There’s often a wide gap of focused support for mamas following childbirth, leaving their mental and physical health vulnerable to the new stressors of motherhood. It’s time to do better, and give mamas the care they need.


The amount of time, energy, and resources that are vested in women during pregnancy versus postpartum is truly staggering. During my first pregnancy, I poured over childbirth books, nutrition recommendations, Pinterest boards, baby registries, breastfeeding classes and hospital bag checklists to ensure I was prepared for that climactic moment when my baby would enter the world.

When we brought our first daughter home, I realized that none of those things had prepared me for anything I was about to face as a new mother.  Sadly, mothers in postpartum have very minimal resources for one of the most foundational elements of motherhood:

How to heal from childbirth.

And I’m not just talking about the “six to eight week” period allotment that we are all given to heal from a vaginal or cesarean birth. I mean, how do you truly replenish and restore your body and mind from the life-changing experience of growing and birthing a baby into the world?

The reality is that most mothers in the United States get one postpartum check-up after having their baby, maybe more for reasons that warrant “medical necessity”. Compared to the countless appointments during pregnancy and leading up to childbirth, this discrepancy in prenatal and postpartum care creates a vacuum of isolation and negligence for mothers during one of their most vulnerable seasons in life.   

Learning how to adjust to caring for a newborn is one thing. What about understanding and knowing how to care for yourself after pregnancy and childbirth? With up to one in four women returning to work within two weeks of giving birth and countless more left without adequate support or resources in postpartum, it is no wonder that many mothers find themselves struggling: physically, mentally, emotionally and more.

Self-care and nourishment are pushed to the backburner for many women navigating motherhood.

In many cultures around the world, there are customary postpartum practices that are honoring to a new mother, allowing her the space, time and resources to rest and heal following childbirth. Several Latin American, Asian, and Middle Eastern countries uphold a forty day period after birth where the mother is nourished and cared for to allow for optimal recovery.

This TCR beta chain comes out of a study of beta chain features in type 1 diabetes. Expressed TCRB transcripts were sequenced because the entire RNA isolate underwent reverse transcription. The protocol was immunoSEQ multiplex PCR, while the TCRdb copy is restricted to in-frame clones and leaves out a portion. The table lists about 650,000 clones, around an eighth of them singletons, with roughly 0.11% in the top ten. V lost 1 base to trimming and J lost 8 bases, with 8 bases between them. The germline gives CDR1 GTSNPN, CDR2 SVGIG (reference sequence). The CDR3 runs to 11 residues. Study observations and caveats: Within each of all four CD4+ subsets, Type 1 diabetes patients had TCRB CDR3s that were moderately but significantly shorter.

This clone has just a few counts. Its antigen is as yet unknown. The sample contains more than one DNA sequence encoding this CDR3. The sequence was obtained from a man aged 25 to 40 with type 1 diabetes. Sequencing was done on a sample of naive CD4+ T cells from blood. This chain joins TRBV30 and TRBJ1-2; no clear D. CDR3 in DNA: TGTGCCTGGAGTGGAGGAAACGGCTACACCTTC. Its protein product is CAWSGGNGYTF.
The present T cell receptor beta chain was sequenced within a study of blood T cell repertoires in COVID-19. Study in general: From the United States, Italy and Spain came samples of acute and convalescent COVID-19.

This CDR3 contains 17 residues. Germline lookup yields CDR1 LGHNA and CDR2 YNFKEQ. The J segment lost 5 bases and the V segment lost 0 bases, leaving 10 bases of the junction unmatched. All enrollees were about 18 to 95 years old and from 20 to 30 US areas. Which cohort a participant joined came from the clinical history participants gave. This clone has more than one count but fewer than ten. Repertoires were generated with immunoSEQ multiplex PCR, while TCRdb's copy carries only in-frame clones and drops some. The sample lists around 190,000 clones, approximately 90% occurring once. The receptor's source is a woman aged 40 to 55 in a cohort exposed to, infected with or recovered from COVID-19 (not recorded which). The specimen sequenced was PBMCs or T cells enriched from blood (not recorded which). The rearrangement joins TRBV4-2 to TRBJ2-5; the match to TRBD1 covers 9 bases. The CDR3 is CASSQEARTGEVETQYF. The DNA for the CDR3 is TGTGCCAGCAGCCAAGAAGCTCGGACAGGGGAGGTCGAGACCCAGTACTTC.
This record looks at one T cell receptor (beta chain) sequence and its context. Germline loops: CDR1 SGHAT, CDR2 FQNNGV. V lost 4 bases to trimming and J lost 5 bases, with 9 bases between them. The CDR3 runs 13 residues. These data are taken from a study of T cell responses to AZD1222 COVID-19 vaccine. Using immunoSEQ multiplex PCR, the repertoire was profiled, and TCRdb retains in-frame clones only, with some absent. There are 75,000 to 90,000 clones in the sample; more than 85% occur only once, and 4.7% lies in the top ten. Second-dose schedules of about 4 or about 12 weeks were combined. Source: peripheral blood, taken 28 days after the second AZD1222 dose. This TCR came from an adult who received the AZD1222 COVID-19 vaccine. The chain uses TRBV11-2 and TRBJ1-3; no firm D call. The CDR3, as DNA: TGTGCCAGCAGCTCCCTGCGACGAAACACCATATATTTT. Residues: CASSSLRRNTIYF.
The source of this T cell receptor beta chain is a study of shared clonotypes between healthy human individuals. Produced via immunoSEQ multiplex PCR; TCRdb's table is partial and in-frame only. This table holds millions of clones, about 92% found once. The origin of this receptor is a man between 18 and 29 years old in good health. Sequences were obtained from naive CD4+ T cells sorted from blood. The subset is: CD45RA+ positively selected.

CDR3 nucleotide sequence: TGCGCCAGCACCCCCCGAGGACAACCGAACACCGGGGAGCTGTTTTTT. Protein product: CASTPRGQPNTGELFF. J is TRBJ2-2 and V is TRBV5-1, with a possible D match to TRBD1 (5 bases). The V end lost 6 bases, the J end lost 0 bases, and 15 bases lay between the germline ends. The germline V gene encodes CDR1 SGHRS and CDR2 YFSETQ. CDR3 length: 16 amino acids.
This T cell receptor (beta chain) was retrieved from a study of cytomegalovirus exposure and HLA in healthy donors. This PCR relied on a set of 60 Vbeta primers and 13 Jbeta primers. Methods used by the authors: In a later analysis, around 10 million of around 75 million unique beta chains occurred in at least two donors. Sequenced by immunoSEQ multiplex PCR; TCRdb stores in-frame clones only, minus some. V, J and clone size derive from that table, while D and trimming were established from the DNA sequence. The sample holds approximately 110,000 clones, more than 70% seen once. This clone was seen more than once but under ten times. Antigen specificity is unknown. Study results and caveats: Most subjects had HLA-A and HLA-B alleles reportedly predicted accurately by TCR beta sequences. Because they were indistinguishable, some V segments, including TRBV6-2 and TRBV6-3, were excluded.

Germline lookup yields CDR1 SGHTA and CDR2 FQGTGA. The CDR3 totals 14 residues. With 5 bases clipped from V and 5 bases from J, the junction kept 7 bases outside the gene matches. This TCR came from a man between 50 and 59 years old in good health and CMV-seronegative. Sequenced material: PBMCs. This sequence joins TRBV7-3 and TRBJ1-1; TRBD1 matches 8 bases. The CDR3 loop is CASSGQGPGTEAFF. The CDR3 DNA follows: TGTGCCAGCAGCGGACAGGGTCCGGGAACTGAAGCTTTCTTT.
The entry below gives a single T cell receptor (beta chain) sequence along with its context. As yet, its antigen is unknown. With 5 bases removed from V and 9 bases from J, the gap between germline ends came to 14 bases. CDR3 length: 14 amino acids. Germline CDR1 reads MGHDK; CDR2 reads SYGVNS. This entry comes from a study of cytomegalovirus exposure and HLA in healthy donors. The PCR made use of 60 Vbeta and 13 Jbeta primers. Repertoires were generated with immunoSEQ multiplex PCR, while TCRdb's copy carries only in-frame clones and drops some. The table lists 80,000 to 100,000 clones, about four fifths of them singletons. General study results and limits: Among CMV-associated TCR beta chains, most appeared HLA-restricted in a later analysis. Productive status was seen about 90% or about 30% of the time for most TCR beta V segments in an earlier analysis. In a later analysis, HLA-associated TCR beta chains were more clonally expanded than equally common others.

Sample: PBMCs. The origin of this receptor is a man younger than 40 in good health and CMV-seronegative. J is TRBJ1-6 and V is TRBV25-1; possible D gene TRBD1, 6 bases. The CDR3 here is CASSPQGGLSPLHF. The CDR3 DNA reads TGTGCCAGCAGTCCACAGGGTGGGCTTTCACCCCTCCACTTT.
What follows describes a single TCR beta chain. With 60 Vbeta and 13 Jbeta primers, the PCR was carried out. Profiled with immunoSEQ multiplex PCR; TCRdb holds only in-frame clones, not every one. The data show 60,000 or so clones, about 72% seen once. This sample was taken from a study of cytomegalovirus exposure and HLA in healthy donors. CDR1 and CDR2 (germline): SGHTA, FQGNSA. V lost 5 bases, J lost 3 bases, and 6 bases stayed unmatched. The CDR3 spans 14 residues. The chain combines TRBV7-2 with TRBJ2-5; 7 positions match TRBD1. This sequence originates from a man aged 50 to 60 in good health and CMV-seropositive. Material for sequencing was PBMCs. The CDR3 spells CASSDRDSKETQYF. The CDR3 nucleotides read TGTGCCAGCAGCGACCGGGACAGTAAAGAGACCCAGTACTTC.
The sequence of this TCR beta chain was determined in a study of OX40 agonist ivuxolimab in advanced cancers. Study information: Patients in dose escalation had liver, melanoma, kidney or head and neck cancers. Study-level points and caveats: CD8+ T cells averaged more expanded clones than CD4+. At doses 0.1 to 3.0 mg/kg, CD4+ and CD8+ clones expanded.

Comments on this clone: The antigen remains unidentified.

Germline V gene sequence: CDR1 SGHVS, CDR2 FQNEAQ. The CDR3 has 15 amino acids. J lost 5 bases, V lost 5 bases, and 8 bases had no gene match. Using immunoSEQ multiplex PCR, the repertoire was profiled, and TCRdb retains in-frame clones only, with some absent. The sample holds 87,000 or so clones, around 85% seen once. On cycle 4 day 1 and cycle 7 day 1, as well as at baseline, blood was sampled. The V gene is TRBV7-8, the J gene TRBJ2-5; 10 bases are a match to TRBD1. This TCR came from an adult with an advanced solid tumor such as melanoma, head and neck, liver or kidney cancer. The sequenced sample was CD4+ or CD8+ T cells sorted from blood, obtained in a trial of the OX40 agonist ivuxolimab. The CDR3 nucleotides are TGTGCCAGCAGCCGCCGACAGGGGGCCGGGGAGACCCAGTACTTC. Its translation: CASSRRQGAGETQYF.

Nourishment in the postpartum period is experienced in multiple ways, including through wholesome foods that both replenish the body and support breastfeeding, and with the opportunity to rest and bond with baby.

A woman’s postpartum body is treated gently and allowed time for healing, not rushed or pressured to fit back into a pair of pre-pregnancy jeans.

The main focus of many of these postpartum practices is the health and recovery of the new mother, a concept that has sadly been neglected in the United States. Many women simply do not have the support or resources needed to properly heal and recover in the days, months, even years following childbirth.

This can deplete a mother entirely, affecting not only her ability to thrive as an individual but also in limiting her capacity to care for her baby and family. Ultimately, this is damaging to mothers, families, and society as a whole, and we have to do better about how we care for women, especially in postpartum.

While there are many things that we cannot control or change overnight, like our maternal health care practices, there are ways to better prioritize self-care, particularly during postpartum. We may not be able to take the desired time off from work or have all the help we need to simply rest; however, we can begin to make choices that better serve our overall well-being.

This may be in the form of asking for help for simple things around the house that you would ordinarily do yourself, getting breastfeeding and nutrition support, or being more intentional about your tasks and schedule.

Nourishing yourself in the postpartum period is a necessity for thriving, as a woman and a mother.

While this may look different from one woman to the next, there is no question that you deserve care, respect, and space/time for healing from the precious miracle of pregnancy and childbirth.

Begin with the premise of your own worth and value, and making decisions that prioritize your self-care will come more easily. Restoring your health through intentional nourishment in the postpartum period is essential for caring for your baby, and yourself.

Don’t forego the same care that you unselfishly give to others.

Adapted from the original article.

Crystal Karges, MS, RDN, IBCLC is a Registered Dietitian Nutritionist, Board Certified Lactation Consultant, & mama of 5. With a virtual nutrition practice, Crystal helps overwhelmed mamas nurture a peaceful relationship with food & their bodies, end the battles at the dinner table and transform their kitchens to place of peace & joy. Learn more at Crystal Karges Nutrition.